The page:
KOSCIUSKO — Kosciusko County Sheriff’s Office Deputy Chris Rager has recently returned to work after serving a two-week unpaid suspension. Rager was one of four candidates who ran for the office of Kosciusko County Sheriff in 2018.
According to information received via a public records request, Rager was suspended by Sheriff Kyle Dukes on May 14 and returned to work on May 28.
The suspension came following an internal investigation into various issues involving Rager, including time off failure to report to work, improperly filed worker’s compensation claim, providing erroneous information pertaining to a crash report to the investigating officer, failure to notify the supervisor of the use of force and not completing the required report within 24 hours, failure to complete reports and/or supplemental reports for active cases, establishing a security detail without proper authority and/or permission and improper overtime form submission.
On the suspension notification document, Dukes noted that upon Rager’s return to work, his shift supervisor will work with him to “further coach and correct these concerns.” The suspension notification also stated, “These above-listed issues have been disruptive to the community, the sheriff’s office, to your shift and yourself. You are being afforded the opportunity to correct these issues and I expect you will conduct yourself in a professional and productive manner going forward.”
For the failure to report to work disciplinary action, documents stated that on Feb. 27, Rager failed to report to work his scheduled day from 6 a.m. to 6 p.m. Rager did not contact any supervisor for approval and this shift was scheduled as a shift minimum due to other deputies having previously approved time off. This conduct results in a violation of a rule outlined in the KCSO rules and regulations for merit officers.
In regards to improperly filing worker’s compensation claim, documents state that on April 17, Rager told Captain Travis Marsh that he had injured his lower back. On April 18, Rager told Marsh that he had filed worker’s compensation paperwork for an accident that occurred following a police pursuit on April 11. Rager did not notify anyone of the injuries until April 17, but the worker’s compensation paperwork states that he notified employers on April 14. Acting Sgt. Jim Smith advised that on April 11, he had talked with Rager about the pursuit and accident and Rager advised that he was not injured. Rager was questioned about working for his second job cutting down trees after the accident, but he denied that he had worked for them.
The failure to notify the supervisor of the use of force and not completing the required report within 24 hours disciplinary actions also stem from the April 11 police pursuit. Documents state that Rager used his police vehicle to ram the fleeing vehicle, resulting in damage to both vehicles. The pursuit was nearly terminated and was finally ended when Rager physically engaged the fleeing suspect and made an apprehension. There was no immediate indication that force had been used nor was there a report of force made until April 15. The accident report narrative stated that the suspect turned into Rager’s vehicle causing the damage, but in patrol video, Rager is heard saying he was, “going to take this motherf***** out.”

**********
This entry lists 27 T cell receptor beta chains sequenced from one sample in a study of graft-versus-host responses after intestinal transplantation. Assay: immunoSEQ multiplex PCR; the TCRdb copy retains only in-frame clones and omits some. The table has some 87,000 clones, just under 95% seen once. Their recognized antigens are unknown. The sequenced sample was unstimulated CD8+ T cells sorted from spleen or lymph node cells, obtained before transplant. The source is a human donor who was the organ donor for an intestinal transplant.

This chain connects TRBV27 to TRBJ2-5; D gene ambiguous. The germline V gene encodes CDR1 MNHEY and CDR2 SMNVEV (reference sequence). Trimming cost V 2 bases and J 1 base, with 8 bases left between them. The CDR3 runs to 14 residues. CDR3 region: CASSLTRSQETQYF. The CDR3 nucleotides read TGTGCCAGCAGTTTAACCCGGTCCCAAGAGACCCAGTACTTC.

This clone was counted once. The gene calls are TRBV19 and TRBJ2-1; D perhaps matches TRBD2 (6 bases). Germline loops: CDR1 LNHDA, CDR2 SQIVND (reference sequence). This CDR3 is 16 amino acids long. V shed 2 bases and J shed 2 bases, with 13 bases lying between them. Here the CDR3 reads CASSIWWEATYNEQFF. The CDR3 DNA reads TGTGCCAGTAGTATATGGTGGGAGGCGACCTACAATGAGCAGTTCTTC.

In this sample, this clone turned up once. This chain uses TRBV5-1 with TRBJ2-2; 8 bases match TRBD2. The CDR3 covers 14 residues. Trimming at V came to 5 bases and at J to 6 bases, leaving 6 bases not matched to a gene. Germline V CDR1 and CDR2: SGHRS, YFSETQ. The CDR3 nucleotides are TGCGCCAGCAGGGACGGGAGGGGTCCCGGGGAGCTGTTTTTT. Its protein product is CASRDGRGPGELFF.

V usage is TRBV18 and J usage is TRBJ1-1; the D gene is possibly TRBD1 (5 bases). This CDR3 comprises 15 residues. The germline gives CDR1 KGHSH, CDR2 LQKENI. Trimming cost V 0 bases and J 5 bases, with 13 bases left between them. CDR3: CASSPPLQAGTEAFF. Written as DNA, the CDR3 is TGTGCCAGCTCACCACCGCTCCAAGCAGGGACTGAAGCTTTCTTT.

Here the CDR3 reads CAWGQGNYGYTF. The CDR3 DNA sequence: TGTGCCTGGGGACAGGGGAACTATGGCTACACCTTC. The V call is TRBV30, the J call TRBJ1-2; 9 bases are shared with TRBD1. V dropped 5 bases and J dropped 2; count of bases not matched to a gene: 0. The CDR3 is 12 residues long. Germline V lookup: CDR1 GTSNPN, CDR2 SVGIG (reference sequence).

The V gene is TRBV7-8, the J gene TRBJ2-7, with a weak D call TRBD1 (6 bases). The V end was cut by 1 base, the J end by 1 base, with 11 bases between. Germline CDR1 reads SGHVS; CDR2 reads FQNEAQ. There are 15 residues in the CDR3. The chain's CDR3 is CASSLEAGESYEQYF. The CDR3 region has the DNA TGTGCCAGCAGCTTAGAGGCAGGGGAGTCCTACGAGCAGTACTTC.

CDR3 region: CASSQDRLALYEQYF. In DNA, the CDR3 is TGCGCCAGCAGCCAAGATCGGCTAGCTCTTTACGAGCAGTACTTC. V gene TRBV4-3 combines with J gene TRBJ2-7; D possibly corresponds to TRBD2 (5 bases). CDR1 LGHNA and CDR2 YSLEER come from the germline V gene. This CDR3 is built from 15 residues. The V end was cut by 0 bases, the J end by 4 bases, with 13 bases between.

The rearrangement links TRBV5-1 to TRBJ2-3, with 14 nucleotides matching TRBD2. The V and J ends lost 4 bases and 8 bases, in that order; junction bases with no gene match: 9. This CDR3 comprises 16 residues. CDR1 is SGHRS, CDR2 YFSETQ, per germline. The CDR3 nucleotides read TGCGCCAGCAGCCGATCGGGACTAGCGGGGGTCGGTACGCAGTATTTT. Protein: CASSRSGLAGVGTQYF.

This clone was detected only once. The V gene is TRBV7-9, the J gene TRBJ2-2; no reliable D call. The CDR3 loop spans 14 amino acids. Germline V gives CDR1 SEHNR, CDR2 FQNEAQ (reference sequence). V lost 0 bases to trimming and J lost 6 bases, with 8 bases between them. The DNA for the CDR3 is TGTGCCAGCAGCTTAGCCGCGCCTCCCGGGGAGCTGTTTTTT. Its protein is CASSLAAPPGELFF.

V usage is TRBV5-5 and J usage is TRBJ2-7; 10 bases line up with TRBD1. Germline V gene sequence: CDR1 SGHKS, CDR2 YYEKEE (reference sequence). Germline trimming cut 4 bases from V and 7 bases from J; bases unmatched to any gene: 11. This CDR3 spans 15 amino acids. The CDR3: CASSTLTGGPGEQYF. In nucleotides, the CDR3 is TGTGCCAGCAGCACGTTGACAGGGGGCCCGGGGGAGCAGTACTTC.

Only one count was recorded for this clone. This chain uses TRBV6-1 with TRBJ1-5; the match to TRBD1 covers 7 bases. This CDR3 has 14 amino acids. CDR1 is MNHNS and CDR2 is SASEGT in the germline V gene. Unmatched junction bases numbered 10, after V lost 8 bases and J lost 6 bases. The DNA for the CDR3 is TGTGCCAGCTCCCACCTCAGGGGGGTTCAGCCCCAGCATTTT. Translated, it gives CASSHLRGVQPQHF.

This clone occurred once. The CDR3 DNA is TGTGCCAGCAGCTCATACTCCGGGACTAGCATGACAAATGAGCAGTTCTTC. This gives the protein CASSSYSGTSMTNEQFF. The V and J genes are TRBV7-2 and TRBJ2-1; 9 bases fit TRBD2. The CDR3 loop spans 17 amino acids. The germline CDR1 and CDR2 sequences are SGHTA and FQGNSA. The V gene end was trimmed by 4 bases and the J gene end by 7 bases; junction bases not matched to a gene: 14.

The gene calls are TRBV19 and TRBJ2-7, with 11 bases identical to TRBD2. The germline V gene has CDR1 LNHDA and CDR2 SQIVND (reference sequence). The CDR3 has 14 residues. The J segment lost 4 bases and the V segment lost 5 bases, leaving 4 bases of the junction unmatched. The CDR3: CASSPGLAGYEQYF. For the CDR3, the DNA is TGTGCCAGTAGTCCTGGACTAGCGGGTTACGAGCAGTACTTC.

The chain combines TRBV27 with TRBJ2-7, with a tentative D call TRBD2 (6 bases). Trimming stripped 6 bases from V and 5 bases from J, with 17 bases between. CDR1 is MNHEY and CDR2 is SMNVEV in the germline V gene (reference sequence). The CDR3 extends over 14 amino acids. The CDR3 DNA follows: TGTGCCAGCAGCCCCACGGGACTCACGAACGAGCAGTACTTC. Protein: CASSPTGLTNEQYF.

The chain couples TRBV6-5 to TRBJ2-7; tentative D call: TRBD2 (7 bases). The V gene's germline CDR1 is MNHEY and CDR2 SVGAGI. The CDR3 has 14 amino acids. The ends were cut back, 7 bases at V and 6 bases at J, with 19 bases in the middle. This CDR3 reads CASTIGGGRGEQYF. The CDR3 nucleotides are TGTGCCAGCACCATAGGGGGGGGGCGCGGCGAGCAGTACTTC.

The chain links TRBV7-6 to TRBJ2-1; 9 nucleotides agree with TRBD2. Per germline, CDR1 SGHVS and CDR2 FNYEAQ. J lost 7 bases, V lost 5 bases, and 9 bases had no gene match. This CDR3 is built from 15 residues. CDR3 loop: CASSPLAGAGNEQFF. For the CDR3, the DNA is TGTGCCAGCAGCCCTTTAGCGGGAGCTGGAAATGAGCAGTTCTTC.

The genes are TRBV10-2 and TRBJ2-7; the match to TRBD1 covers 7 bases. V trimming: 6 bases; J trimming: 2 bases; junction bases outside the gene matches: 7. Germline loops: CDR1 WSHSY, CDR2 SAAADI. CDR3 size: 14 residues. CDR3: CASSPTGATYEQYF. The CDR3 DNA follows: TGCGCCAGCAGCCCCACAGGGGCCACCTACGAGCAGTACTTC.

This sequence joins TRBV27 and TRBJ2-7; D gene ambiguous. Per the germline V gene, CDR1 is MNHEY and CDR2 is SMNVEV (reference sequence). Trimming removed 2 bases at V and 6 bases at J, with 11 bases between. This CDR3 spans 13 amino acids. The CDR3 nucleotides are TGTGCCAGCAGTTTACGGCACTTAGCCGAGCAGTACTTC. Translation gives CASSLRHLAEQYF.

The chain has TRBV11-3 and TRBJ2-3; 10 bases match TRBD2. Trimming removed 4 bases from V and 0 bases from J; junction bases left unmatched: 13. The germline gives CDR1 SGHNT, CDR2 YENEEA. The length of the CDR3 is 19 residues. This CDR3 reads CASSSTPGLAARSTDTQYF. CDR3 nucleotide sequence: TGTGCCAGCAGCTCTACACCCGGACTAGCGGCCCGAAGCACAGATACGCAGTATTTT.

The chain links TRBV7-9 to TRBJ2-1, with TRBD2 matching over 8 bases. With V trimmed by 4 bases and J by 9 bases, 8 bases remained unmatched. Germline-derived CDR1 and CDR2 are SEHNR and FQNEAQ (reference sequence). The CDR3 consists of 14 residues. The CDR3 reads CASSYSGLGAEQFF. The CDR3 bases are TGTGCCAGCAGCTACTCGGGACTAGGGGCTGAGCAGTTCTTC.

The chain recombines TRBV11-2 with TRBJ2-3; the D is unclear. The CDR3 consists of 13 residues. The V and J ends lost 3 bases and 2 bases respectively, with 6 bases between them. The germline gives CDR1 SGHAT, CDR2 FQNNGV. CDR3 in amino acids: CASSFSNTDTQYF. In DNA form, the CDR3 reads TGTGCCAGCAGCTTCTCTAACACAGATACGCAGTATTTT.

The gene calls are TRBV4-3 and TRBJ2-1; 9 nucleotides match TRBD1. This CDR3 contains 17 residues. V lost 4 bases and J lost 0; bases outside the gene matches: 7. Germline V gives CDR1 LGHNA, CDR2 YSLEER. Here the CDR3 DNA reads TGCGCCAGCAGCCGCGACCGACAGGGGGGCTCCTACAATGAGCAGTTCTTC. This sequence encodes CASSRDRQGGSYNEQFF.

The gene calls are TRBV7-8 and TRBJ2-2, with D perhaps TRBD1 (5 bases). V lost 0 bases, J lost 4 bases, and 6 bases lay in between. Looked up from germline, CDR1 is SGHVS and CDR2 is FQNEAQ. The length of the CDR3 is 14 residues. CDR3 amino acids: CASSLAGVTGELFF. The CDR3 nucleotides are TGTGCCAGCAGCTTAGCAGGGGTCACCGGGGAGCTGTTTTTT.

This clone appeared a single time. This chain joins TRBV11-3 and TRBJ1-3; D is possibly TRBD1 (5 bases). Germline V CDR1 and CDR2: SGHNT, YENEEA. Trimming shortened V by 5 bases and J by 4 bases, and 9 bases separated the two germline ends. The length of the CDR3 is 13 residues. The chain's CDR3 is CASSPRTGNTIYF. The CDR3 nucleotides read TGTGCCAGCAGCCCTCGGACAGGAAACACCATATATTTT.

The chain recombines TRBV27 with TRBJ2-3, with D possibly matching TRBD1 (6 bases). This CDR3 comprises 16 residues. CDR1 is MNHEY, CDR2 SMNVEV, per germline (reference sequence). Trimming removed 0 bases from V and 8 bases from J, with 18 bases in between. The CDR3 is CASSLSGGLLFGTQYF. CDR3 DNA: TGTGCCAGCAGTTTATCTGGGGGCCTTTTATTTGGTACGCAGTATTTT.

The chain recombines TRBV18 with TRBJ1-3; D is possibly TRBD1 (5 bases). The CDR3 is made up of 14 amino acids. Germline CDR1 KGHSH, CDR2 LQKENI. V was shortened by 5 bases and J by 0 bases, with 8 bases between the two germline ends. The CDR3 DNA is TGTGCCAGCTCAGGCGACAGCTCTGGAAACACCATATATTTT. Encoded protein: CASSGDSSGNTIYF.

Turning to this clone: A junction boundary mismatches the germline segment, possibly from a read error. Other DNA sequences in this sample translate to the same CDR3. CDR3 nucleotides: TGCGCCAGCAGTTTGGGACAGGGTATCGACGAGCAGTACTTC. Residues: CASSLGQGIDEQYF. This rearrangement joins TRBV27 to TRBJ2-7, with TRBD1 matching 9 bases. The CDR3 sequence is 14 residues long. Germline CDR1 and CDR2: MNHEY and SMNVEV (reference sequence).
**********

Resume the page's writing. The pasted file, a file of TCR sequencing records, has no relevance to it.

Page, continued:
The establishing a security detail without proper authority and/or permission disciplinary action involved security detail. It was discovered that Rager had initiated an off-duty security detail with the Warsaw Elks Club. The sheriff nor the chief deputy had been asked permission nor advised that this detail was in place.
For the improper overtime form submission disciplinary action, Rager had submitted a form for three hours of overtime on March 30. There were no remarks on the form indicating what activities produced the overtime. When questioned about the reason for overtime, Rager responded that “he did not remember and to not worry about it, it was no big deal.” The overtime was approved, but the reasoning has yet to be established.
There were two other disciplinary action reports received cited conduct unbecoming of an officer. On Oct. 26, Rager responded to a mobile home fire to work the investigation as the on-call detective. After the investigation, the department received information with possible suspects and Rager was ordered to complete the report. In March, the victim of the arson asked why the suspect had not been interviewed. Upon further review, there were no supplement reports, interviews or any other documentation related to the case after Oct. 26. The other disciplinary action occurred after Rager responded to a burglary on March 9, and advised that the report would be sent to the prosecutor’s office for charges. Rager failed to send the report to the prosecutor. On April 10, a prosecutor advised that he had still not received the report and the victim had advised that Rager told him that charges would not be filed because it was a civil issue. The victim told the prosecutor that Rager stated the prosecutor had made the decision for the case to be considered civil. The prosecutor had not spoken to Rager and it was noted in the disciplinary report that Rager lied to the victim..
Rager has been in law enforcement since 1998, beginning his career with the North Webster Police Department. In 2000 he joined the sheriff’s department and served as the first school resource officer for Wawasee Community School Corp. He also served as the sheriff’s department DARE officer for 10 years.